Cuba Is a Country of Meetings

“Meetings come and go. They are just that, meetings.” – Cuban Jesuit priest

Vicente Morin Aguado

The recent Havana Fair is just one of Cuba’s many events. The question is what are their concrete results.

HAVANA TIMES — The phrase above was pronounced during the first gathering sponsored by the Loyola Center, whose forum debated about Pope Francis’ efforts in connection with Cuba and the United States.

We are waiting for the third gathering, suddenly cancelled without an explanation. We were left with the positive results of the first gathering, which included the above reflection. Cuba is number one in terms of national and international conclaves per square kilometer and number of inhabitants.

“Conclave” just happens to be the exact word, if we recall that the original meaning of the word is “the assembly of cardinals for the election of a pope.”

The interesting part of the whole affair isn’t the election of a pope per se but the fact those gathered are kept in a room, under lock and key, until they fulfill the aim of the meeting. Any similarity to recent events in Cuba is not pure coincidence.

Let us pass from concepts to reality. A good example of this is the recently concluded Havana Fair, known for its acronym in Spanish (FIHAV). What came out of this fair, concretely? Economist Fernando Damasco offers us this verdict:

“It’s curious that, after the 32 previous fairs, very little has been published about the letters of intention or commercial agreements signed, and it would seem these were never actually executed. It would be healthy for the country not to repeat this at the 33rd fair and for us not to be left with only the number of participants, and no concrete results, again.” (Diario de Cuba, November 10, 2015).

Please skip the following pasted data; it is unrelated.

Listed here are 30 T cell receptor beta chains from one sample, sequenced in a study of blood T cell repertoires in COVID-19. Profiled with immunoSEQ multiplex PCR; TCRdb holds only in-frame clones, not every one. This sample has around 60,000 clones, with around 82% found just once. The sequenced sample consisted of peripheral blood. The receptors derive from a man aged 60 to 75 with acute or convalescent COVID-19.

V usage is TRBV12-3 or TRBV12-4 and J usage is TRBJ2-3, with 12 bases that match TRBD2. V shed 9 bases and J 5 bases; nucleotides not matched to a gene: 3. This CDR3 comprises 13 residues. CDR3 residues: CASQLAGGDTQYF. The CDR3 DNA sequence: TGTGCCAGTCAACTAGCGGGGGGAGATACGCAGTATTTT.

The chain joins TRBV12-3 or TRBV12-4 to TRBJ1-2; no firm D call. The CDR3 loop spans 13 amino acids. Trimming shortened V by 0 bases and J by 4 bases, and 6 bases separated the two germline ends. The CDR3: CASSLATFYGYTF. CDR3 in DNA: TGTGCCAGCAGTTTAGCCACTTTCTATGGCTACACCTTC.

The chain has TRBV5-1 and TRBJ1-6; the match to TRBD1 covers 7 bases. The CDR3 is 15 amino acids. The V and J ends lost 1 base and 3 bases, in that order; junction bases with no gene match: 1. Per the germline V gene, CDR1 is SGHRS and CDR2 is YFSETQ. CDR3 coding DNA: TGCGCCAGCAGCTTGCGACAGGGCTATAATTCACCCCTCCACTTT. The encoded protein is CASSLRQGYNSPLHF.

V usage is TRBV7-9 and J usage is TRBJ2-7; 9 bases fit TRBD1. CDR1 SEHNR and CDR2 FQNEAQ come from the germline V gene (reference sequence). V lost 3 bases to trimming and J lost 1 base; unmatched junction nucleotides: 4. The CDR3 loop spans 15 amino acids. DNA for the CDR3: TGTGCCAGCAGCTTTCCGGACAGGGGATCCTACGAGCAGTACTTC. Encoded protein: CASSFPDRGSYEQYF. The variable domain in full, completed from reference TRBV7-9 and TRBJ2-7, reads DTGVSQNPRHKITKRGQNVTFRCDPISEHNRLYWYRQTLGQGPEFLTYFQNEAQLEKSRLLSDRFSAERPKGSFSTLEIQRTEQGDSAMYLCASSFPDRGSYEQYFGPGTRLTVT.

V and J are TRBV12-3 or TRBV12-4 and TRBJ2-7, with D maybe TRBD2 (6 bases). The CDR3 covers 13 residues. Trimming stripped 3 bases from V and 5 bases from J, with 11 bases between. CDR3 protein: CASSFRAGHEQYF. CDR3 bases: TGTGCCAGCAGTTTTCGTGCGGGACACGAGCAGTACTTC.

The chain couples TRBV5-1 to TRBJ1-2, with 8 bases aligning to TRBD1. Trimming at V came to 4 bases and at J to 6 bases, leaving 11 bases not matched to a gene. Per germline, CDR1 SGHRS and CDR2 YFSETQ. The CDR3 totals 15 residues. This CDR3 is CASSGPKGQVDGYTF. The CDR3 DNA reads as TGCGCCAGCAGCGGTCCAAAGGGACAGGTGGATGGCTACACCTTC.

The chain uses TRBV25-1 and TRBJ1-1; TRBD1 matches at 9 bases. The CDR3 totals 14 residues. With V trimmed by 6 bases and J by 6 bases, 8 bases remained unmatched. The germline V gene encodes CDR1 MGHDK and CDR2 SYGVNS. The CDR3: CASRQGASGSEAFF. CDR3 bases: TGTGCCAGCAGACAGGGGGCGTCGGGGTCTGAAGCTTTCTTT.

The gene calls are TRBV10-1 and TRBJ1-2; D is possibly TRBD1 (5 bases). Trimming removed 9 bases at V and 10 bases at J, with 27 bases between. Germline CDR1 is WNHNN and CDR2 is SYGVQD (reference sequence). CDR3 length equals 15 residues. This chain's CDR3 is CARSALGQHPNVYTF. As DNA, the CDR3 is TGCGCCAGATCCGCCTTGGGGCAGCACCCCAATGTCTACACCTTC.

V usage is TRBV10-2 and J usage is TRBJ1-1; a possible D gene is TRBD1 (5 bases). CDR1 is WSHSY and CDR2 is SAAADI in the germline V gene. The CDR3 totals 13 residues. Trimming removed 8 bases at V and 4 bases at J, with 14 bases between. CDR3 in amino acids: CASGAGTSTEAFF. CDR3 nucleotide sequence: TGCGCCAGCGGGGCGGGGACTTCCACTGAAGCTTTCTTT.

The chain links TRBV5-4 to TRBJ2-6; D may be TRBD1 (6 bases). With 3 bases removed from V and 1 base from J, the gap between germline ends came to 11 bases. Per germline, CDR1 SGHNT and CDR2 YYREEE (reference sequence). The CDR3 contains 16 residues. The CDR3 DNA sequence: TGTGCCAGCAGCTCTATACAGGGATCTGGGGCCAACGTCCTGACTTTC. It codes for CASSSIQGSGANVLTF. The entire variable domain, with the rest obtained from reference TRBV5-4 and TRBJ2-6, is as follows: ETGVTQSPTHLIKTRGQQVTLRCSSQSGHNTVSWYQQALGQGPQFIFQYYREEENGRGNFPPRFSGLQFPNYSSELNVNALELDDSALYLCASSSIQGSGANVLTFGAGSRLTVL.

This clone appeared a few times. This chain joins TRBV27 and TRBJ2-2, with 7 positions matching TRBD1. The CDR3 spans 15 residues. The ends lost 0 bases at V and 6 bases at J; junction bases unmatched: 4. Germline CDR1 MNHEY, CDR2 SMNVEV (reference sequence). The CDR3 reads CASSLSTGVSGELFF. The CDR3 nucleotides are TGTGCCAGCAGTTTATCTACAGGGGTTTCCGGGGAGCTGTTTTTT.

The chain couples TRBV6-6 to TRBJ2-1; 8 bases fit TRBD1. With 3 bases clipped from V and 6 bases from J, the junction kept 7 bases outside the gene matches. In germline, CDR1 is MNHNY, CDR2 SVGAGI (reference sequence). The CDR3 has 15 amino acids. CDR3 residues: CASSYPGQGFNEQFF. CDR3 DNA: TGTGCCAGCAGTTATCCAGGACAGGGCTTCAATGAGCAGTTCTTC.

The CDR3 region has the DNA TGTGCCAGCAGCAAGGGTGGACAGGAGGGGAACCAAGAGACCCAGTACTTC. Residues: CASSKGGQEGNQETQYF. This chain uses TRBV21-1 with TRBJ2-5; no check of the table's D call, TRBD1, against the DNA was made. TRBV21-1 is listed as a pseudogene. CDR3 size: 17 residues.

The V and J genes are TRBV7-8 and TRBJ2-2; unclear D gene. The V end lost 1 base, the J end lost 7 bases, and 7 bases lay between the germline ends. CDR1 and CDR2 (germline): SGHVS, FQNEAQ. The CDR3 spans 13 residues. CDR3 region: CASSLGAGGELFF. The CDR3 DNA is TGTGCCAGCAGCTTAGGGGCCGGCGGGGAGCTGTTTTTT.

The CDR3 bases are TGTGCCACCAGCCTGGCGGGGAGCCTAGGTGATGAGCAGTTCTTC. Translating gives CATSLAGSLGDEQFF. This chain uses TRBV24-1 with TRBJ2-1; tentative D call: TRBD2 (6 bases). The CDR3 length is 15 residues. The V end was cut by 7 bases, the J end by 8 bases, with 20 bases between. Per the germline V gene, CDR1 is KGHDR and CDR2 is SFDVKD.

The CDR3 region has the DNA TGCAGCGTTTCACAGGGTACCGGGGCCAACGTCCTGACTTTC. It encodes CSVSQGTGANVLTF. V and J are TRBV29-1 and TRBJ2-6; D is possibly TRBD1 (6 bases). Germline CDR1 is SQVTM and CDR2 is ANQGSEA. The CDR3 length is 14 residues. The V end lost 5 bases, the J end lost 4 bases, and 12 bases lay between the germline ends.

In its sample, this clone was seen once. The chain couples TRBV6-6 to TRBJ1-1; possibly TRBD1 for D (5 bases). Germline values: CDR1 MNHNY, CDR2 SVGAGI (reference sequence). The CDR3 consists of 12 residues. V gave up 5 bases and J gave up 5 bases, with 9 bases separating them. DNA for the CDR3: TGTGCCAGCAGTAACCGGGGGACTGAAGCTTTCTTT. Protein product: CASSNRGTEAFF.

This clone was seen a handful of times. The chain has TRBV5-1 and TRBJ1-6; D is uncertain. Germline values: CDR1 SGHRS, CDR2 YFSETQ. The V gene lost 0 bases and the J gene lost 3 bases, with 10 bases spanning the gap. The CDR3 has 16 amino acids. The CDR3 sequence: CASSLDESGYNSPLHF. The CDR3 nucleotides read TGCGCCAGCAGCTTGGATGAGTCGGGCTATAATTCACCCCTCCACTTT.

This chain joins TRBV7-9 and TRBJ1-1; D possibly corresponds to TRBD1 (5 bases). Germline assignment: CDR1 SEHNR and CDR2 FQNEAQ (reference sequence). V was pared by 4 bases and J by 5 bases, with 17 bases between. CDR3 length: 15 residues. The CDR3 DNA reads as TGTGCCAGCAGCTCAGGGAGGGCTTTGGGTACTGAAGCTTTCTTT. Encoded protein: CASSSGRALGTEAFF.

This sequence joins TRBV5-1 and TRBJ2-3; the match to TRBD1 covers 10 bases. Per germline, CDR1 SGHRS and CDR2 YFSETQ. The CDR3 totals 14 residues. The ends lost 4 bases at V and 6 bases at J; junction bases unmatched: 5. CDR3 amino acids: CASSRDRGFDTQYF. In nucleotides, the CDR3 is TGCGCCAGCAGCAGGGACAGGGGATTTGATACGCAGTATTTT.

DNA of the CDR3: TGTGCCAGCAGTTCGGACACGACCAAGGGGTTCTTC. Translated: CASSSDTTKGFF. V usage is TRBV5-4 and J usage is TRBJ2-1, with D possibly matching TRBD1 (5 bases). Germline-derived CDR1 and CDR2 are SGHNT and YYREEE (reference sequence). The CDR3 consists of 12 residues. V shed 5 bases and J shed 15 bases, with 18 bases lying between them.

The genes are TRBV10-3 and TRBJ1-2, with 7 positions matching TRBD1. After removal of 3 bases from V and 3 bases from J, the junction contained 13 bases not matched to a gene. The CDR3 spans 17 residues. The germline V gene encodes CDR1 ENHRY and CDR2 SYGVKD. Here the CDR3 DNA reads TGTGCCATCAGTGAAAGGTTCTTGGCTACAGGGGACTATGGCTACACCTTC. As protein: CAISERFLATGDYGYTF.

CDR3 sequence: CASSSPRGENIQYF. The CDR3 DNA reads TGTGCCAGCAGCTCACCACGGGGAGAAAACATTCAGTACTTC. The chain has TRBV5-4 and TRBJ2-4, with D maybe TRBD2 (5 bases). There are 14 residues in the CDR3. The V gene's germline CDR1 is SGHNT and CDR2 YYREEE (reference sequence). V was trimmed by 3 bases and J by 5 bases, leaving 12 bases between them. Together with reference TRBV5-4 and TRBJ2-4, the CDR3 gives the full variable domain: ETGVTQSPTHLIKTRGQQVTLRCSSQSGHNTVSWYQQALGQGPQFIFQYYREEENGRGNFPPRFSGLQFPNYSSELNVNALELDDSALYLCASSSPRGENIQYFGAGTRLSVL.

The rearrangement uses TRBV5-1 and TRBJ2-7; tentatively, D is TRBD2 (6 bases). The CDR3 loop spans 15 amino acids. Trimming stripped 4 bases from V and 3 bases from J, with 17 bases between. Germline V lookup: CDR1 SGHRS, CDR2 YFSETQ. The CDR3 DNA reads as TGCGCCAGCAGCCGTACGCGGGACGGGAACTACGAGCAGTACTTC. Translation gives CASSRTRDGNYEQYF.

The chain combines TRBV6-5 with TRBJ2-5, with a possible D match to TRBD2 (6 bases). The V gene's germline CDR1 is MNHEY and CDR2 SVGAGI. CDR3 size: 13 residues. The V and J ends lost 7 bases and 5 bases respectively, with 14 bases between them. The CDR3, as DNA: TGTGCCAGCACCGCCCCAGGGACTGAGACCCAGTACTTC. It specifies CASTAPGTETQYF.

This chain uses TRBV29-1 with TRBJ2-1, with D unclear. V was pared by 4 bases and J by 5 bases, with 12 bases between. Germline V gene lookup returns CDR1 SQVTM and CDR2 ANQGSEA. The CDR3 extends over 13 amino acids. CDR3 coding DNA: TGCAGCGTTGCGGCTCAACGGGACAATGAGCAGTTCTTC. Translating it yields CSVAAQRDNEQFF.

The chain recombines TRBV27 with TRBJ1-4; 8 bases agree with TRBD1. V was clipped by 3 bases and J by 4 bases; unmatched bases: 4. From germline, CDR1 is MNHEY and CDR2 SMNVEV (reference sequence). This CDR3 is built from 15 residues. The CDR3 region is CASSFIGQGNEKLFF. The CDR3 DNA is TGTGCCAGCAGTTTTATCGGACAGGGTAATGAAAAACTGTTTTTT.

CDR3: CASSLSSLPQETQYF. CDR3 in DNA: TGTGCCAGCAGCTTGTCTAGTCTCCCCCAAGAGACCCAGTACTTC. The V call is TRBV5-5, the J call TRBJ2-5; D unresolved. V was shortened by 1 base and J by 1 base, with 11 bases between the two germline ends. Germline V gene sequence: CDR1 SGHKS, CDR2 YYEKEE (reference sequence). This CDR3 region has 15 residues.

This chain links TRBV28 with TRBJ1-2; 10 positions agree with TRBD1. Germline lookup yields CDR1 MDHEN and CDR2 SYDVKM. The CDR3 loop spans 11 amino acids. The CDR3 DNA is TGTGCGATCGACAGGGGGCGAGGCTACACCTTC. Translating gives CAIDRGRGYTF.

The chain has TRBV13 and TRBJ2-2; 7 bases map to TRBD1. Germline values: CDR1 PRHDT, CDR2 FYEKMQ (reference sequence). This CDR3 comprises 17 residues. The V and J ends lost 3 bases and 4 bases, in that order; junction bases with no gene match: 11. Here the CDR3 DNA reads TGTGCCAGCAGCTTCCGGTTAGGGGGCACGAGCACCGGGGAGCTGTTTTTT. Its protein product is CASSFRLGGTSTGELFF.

At the brightly-lit halls where FIHAV was held, there was talk of possible businesses in the agro-industrial sector. Months ago, Cuban farmers under ANAP held their last congress, closed by the Vice-Secretary of the Cuban Communist Party, Machado Ventura, directly responsible for the nation’s agricultural sector. Since then, the livestock crisis worsened, sugar harvests again yielded outputs below plan and the National Statistics Bureau (ONEI) confirmed the unstoppable rise in prices.

If we were to list all of the congresses and conferences held on the island, we’d put together a volume as thick as the Bible, with pages as thin as the holy book. The Cuban Church is now demanding to see the results of the three visits by Popes over the past twenty years.

Demanding the spaces that have hitherto been denied the institution, the last issue of the magazine published by the Havana Archdiocese, Palabra Nueva (“New Word”), underscores the tacit demand caught sight in our comments: that Pope Francis’ visit to Cuba not become yet another parenthesis in the nation’s history.

We are nearing the congress of congresses, the seventh congress of the Cuban Communist Party, whose assembly processes are now taking place at the provincial levels. There’s no shortage of applause and raised hands as we wait to see whether the spell of these meetings, a political practice that has corroded our nation’s political life, will soon be broken.